An economic argument for investment in physician resilience

  • Walsh K
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Epstein and Krasner offer a compelling account of the importance of physician resilience and how we can promote it. Their commentary is both evidence based and practical; however, these very qualities make this reader wonder why progress in the adoption of the concept of resilience has been so slow. I propose that, instead of basing the argument for teaching resilience in the need for physicians "to augment their well-being," we would have more success making an economic case for investment in resilience. FIRST, health care professionals who look after their physical health are less likely to commit errors. The cost of medical errors to the United States in 2008 was $19.5 billion. Teaching resilience can reduce the likelihood of errors and therefore alleviate some of this enormous cost. Second, the cost of remediatio for poor peformance are also likely substantial, though few studies that define such costs have been done. In 2003, Finucane and colleagues found that the General Medical Council in the United Kingdom septn $34,500 per case assessing doctors whose performance had caused concern. This figure is just the cost of assessment - it does not include the cost of remediation itself. As with medical errors, physician resilience can reduce performance concerns and help eliminate the costs of assessment and remeditaiton. Finally, the cost of attrition (i.e., losing physicians from the health care workforce) is also high. The cost of producing a newly graduated doctor in the United States is estimated at $497,000; the cost of producing a fully qualified specialist would be far more. Each time a physician leaves teh workforce, this investment is lost. ALMOST any intervention to increase resilience would likely be a fraction of the cost of medical error, remediation, or attrition. According to Ellaway, medical education is increadingly driven by economic models looking to maximize return on investment and other metrics of accountability. Interventions to improve resilience that have convincing economic benefits will likely gain the support of all stakeholders in the health care system.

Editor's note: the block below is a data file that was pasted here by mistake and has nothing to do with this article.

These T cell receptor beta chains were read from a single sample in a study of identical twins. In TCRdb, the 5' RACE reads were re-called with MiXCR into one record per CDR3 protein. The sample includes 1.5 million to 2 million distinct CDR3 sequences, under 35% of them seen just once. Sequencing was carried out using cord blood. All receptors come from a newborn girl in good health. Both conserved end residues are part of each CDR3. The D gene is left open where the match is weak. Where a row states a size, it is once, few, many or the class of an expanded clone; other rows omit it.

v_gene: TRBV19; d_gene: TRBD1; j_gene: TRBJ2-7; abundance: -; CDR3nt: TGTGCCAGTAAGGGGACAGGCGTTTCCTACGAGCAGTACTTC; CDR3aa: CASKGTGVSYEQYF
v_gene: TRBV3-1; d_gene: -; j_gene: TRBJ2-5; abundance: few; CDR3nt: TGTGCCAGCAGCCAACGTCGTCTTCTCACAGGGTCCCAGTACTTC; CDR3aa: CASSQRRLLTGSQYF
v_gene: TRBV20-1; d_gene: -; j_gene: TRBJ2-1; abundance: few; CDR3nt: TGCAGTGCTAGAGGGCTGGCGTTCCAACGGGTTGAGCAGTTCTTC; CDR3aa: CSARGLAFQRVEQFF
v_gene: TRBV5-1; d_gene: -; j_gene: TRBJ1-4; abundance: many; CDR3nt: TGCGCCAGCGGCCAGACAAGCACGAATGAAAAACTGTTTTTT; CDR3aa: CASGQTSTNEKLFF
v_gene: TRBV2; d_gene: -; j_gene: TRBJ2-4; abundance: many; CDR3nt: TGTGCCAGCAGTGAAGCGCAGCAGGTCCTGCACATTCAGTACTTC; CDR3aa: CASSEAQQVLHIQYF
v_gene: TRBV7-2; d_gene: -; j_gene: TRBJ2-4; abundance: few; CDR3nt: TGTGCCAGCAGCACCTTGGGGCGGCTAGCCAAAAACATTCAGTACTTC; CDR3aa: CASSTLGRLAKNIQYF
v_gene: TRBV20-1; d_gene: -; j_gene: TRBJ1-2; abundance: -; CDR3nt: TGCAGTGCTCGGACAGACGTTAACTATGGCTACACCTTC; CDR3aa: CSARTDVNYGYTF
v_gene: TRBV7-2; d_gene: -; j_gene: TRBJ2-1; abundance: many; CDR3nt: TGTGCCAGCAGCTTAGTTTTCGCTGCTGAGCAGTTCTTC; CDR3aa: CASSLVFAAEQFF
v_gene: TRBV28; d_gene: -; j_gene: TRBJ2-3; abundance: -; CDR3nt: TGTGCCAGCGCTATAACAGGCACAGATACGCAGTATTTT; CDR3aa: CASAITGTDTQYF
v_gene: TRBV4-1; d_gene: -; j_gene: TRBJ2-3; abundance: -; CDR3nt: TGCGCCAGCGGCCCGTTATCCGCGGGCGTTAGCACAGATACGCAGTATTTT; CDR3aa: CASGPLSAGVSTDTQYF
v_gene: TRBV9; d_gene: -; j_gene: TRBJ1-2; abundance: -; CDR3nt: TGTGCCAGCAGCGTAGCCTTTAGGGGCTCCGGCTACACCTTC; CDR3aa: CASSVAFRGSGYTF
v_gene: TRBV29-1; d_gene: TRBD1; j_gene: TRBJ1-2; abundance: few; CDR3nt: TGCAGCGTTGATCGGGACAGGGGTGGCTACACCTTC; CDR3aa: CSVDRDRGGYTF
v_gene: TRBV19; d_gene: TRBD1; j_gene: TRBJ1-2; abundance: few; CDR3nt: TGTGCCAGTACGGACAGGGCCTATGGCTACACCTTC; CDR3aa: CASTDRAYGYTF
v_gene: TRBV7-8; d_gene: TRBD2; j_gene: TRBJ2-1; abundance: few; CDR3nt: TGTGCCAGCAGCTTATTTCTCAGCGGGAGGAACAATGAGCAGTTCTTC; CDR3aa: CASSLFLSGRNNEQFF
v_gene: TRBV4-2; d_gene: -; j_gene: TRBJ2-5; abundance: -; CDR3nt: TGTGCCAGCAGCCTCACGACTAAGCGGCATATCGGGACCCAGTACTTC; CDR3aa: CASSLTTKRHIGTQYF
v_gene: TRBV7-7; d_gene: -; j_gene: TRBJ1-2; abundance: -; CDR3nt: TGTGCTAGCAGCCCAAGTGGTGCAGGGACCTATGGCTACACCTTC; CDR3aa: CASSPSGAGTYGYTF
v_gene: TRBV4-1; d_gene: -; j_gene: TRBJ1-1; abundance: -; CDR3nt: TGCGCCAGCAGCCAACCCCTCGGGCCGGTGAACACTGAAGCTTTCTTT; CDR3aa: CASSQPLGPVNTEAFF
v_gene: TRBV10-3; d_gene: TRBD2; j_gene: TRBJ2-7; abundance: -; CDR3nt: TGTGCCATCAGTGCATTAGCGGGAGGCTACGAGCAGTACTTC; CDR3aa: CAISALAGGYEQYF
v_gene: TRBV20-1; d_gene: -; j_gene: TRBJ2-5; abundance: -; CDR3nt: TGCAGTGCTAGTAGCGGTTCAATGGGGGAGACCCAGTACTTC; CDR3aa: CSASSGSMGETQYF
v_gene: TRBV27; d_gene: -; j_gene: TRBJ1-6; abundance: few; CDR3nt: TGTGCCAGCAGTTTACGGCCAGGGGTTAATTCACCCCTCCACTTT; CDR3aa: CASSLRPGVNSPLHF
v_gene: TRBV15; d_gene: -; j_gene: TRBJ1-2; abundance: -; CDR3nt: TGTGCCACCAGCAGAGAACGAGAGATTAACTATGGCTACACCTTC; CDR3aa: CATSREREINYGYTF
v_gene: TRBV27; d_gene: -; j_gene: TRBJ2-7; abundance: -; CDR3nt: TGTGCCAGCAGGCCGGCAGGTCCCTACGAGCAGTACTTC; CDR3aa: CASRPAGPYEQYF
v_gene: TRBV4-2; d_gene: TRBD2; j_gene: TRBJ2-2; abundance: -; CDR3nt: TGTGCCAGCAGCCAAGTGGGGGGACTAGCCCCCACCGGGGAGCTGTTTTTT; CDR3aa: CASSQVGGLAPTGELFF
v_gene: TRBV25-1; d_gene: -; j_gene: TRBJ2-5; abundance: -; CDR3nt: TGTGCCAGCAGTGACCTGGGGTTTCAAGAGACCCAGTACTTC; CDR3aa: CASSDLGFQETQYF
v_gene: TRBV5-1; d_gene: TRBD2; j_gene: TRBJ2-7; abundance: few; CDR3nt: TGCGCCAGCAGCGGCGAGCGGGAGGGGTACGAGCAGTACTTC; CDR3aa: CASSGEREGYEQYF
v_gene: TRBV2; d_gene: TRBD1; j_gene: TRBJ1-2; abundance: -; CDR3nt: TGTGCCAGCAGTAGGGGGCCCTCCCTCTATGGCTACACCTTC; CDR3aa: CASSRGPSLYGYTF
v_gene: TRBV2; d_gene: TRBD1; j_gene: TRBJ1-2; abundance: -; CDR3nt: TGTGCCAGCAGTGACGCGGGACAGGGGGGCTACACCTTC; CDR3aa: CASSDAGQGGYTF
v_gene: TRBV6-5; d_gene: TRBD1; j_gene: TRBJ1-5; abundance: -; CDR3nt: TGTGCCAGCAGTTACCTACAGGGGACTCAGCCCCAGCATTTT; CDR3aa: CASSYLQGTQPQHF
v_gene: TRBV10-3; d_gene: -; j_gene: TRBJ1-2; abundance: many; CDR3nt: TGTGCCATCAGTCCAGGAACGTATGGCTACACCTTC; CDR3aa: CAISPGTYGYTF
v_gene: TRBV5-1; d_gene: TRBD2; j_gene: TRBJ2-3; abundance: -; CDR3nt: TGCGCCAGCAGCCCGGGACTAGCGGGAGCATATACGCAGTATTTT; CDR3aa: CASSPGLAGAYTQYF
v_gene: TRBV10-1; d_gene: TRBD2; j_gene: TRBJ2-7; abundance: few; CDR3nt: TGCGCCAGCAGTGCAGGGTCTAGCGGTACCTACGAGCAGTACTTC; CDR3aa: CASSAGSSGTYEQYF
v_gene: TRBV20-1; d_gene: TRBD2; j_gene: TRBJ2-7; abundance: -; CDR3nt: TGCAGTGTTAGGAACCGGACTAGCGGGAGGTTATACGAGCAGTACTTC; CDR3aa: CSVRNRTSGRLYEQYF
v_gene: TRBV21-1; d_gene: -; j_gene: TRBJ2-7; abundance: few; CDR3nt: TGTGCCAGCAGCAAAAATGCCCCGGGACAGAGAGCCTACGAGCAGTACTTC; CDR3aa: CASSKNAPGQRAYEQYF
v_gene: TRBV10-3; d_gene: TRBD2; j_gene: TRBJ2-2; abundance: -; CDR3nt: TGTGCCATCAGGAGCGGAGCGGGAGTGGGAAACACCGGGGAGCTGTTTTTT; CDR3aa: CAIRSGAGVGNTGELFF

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  • Kieran Walsh

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